His book became the best-known treatise on witchcraft as well as the best compendium of 15th century literature on demonology. This book became popular enough to be turned into 28 editions between 1486 and 1600. Also, it would be a driving force in the witch hunts of Europe. It called for severe measures against magic and witches. This is in contrast to previous works such as the Sworn Book of Honorius and the Key of Solomon.

While the original publishing date for Honorius is uncertain, the earliest confirmed date stems from the 14th century. This is one of the oldest medieval grimoires and discusses conjuring and commanding demons, angel powers and seals, as well as other pieces of magical knowledge. The Key of Solomon was a 14th or 15th century Italian work that continues the idea of demons. Again, there is a part of this book that focuses on the invocation of God, which follows the harmony with religious teachings mentioned earlier.

Witchcraft in Medieval Europe
Copy of the Malleus Maleficarum

Legal Prosecution of Witches

The Hammer of Witches comes in direct contrast with its suggestions for the prosecution of witches. These suggestions include burning them as an extension of the common practice to burn heretics at the time. Condemning witches to death became law in some countries by the 16th century. For example, the English Parliament in 1542 passed the Act Against Witchcraft and Conjurations. This law was repealed in 1547, and then restored by another act in 1562.

History of Wands and Pointed Hats

Now that we have gotten an overview of the history of witchcraft in medieval Europe, let us look at modern interpretations of witches and their medieval origins. Often today, witches are depicted wearing pointed hats with wide, flat brims. The exact origin of this is heavily debated. There are a few theories with origins coming from the medieval period through to the 17th century. We will focus on the possible medieval origins. One possible interpretation is the connections mentioned earlier between Jews and magic. In 1215, the Fourth Council of the Lateran made an edict that forced Jews to wear a particular hat, called Judenhut in German, to distinguish them in society. This hat as you might have guess was a cone-shaped, pointed hat. This antisemitic explanation is one possible origin.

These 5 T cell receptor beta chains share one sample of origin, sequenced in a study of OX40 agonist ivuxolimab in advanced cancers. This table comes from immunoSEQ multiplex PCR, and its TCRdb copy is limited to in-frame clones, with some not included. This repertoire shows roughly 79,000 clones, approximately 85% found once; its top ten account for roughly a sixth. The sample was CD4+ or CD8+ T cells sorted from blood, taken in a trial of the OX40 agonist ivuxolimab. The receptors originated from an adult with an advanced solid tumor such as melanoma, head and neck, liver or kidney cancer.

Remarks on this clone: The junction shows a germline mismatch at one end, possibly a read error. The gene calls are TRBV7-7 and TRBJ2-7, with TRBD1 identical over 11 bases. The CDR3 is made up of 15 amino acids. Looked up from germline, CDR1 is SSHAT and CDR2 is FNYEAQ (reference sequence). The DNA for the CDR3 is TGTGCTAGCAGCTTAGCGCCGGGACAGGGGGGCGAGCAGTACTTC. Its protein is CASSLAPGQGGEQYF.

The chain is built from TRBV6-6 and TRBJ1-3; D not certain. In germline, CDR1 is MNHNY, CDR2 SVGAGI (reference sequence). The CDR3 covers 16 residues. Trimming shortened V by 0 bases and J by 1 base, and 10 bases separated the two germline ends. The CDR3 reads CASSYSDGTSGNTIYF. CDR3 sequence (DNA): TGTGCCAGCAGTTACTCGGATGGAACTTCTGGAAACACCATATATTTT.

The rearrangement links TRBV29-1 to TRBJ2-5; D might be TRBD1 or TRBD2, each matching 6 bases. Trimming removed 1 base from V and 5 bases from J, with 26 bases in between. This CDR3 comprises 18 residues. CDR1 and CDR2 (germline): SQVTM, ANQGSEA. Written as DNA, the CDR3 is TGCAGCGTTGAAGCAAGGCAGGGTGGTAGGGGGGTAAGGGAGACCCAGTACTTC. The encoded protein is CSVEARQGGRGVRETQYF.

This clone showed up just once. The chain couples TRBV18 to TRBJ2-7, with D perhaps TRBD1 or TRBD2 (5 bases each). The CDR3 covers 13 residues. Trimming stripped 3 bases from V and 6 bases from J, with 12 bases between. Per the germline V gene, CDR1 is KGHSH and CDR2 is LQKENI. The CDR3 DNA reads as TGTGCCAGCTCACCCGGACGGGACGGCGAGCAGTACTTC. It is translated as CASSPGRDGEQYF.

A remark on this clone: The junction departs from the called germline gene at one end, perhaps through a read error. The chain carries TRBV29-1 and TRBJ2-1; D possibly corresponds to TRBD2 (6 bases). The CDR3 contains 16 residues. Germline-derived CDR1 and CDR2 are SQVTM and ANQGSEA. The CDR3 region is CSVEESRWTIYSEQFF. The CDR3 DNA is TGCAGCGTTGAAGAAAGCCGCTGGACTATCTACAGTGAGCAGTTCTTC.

Witchcraft in Medieval Europe
Image from the Codex Manesse, person on the right is wearing a Judenhut

Another possible option is the idea of it being an association with a brewster’s, or ale-wife’s hat. An ale-wife was a woman who kept an ale house or sold ale. Selling ale was one of the few lucrative and stable careers available to most women at the time. They would wear a conical hat to indicate their profession. Their work with herbs and alcohol is the basis of this origin story. For a more in-depth exploration of the origins of the witch’s hat, including its 17th century connections, you should check out dress historian Abby Cox’s YouTube video on the topic.

Witchcraft in Medieval Europe
Mother Louse Alewife Image from James Caulfield, 1880


Wands are easily the other most recognizable symbol of magic and witchcraft. While the idea of wands is quite old, its introduction into the world of magic stems from the Book of Honorius. The Key of Solomon repeated the idea of wands. 19th century translations of the Key of Solomon would popularize the concept of a wand being a tool for witches. This became especially true with modern pagan and Wiccan practices.

In Summary

While this is not an exhaustive explanation of the history magic and witchcraft in medieval Europe, we hope that this article gives you a better understanding of the topic. From widespread acceptance to widespread condemnation and persecution, the attitudes of Europeans changed greatly regarding magic over the centuries. Their opinions and ideas about magic still influence today’s views on the topic. If you are interested in fictional witches and wizards, be sure to check out our article on the topic.